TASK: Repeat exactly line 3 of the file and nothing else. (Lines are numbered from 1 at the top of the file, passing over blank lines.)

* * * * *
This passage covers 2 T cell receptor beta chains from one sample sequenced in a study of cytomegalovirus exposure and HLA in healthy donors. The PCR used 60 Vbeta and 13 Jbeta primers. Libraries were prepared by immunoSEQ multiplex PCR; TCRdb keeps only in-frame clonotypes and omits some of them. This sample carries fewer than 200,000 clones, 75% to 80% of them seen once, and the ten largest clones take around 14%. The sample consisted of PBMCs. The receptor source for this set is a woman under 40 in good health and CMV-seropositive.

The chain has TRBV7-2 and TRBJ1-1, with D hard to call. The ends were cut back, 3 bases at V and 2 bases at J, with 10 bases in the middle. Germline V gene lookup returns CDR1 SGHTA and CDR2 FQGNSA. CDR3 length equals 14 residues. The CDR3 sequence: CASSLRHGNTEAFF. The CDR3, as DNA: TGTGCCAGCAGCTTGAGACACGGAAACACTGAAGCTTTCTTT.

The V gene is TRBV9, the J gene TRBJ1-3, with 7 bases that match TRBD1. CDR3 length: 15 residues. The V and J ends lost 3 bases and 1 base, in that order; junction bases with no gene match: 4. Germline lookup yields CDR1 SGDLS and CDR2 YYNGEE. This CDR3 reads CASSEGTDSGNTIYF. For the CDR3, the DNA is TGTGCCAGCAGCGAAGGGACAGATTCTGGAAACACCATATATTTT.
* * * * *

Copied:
The V gene is TRBV9, the J gene TRBJ1-3, with 7 bases that match TRBD1. CDR3 length: 15 residues. The V and J ends lost 3 bases and 1 base, in that order; junction bases with no gene match: 4. Germline lookup yields CDR1 SGDLS and CDR2 YYNGEE. This CDR3 reads CASSEGTDSGNTIYF. For the CDR3, the DNA is TGTGCCAGCAGCGAAGGGACAGATTCTGGAAACACCATATATTTT.